Rather than a white elephant, for the ODA McAslan designed a lean, rust-red monument of a power plant in Stratford, writes Felix Mara. Photography by Hufton + Crow
As a nation of heritage enthusiasts, Britain deserves the white elephants that have been foisted on it, notably by Giles Gilbert Scott, architect of London’s strangely popular Battersea Power Station. But white elephants were precisely what the ODA, development authority for the London 2012 Olympic Park, did not want, least of all in the case of the flagship energy centre designed by John McAslan + Partners to house the plant for its super-green but invisible district energy system, built, commissioned and substantially up and running in time for the Games’ opening ceremony last July. Although it seemed unlikely to enter the catalogue of six-week architectural wonders alongside pre-2012 Olympic sporting venues, the 50-year operational life of Scott’s behemoth was a reminder that McAslan’s design required adequate contingency provisions.
Like Lyall Bills & Young’s Stratford Box Pumping Station, also designed for the incipient Queen Elizabeth Olympic Park, McAslan’s energy centre at King’s Yard and its scaled-down doppelgänger serving Stratford City and Westfield, raises questions about the limits of an architect’s remit. Process engineers and others were responsible for the strategic design of the CCHP and biomass plant housed by the energy centre, as well as its siting and the 35km underground district energy system it serves, which substantially underwrites the environmental performance credentials of the park’s sporting venues.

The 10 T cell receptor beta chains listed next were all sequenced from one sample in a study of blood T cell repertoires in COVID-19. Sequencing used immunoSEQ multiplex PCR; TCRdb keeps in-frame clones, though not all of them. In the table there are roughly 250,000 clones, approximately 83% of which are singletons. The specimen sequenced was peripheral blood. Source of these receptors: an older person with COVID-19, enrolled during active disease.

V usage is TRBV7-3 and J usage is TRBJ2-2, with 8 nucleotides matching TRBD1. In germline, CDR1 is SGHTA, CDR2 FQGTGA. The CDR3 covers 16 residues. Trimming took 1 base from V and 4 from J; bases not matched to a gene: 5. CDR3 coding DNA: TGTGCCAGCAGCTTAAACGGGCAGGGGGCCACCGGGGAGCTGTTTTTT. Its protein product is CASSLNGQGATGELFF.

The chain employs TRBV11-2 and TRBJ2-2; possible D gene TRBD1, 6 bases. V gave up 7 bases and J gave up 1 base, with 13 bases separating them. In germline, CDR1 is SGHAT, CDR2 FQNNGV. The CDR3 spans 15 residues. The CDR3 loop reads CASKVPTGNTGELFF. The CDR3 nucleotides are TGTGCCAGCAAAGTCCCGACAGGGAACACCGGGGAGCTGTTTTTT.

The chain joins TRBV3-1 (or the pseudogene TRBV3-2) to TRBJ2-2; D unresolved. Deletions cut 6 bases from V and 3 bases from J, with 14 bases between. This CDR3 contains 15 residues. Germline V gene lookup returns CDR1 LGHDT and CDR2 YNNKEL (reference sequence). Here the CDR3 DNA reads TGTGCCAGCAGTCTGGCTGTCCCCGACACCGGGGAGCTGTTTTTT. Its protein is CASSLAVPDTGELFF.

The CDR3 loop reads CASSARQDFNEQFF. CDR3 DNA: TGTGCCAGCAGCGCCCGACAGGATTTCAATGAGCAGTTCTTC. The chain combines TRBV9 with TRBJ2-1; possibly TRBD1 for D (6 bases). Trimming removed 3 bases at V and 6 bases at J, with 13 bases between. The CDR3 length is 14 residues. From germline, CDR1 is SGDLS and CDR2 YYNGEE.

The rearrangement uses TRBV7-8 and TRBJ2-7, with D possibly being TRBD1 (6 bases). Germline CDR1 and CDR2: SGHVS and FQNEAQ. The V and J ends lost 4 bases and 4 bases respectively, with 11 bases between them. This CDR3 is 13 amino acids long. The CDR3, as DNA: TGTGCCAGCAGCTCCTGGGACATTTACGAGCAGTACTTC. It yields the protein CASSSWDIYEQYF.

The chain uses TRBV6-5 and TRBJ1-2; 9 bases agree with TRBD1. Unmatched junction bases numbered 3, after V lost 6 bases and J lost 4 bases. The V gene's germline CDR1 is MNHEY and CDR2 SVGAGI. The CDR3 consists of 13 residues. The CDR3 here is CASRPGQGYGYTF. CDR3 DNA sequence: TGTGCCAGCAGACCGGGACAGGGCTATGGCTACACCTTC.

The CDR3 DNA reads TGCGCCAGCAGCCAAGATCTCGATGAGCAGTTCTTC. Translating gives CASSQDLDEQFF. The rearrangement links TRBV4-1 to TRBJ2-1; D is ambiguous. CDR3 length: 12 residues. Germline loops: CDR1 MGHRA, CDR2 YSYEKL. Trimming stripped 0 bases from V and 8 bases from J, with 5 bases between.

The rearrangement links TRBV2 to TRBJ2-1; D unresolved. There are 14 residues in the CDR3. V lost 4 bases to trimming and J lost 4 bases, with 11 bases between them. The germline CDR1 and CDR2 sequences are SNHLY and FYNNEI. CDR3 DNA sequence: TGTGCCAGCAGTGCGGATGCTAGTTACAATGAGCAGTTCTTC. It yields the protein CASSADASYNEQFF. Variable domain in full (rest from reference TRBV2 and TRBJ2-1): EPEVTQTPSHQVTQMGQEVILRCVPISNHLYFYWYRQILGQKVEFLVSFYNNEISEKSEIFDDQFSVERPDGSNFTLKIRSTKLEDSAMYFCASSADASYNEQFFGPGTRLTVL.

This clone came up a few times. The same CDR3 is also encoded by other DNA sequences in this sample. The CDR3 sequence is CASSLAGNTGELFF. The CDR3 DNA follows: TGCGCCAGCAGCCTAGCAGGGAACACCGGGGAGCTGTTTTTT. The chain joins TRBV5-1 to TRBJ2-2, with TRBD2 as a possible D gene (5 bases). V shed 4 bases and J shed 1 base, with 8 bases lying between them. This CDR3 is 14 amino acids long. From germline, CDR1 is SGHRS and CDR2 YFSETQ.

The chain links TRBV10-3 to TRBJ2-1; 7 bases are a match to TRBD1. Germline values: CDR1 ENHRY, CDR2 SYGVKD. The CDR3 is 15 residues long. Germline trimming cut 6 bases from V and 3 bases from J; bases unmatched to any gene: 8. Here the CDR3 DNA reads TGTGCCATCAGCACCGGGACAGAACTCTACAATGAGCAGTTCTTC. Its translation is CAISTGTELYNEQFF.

The strategy to use the energy centre as a huge heat exchanger converting return hot water to coolth, and the decisions to install one biomass boiler, with space provision for another, and to use gas rather than alternative fuels, which might have lowered CO2 emission, were not McAslan’s. Arup determined the centre’s volume, while the ODA imposed height and scale restrictions. These variables would have been the same, irrespective of the choice of architect.
McAslan’s expertise came into play in the design of the energy centre itself and its performance, working with the process engineer and Cofely East London Energy - which took a 40-year concession to operate the facility - to develop an organisational diagram for the energy centre. Above all other considerations, the ODA wanted it to be flexible and adaptable, enabling Cofely to augment, replace, reconfigure, upgrade and repair equipment, in addition to facilitating future changes of use in the volatile environment of British energy and infrastructure strategy. To these ends, McAslan’s design for the new building and its retrofit of the adjacent Edwardian structure, a former sweet factory, provides large spans and high ceilings.
The new building also has a modular steel structure and its principal facades have panels which can be removed to provide access for plant, with a surface layer of Cor-ten mesh to screen louvre and fenestration adaptations in the underlying weathering envelope, retaining its flush, uniform, monolithic appearance. Its high ceilings and precast floor design loadings broaden the options for changes of use and could accommodate mezzanines. This flexibility also meant architectural design and construction could proceed in parallel with plant procurement.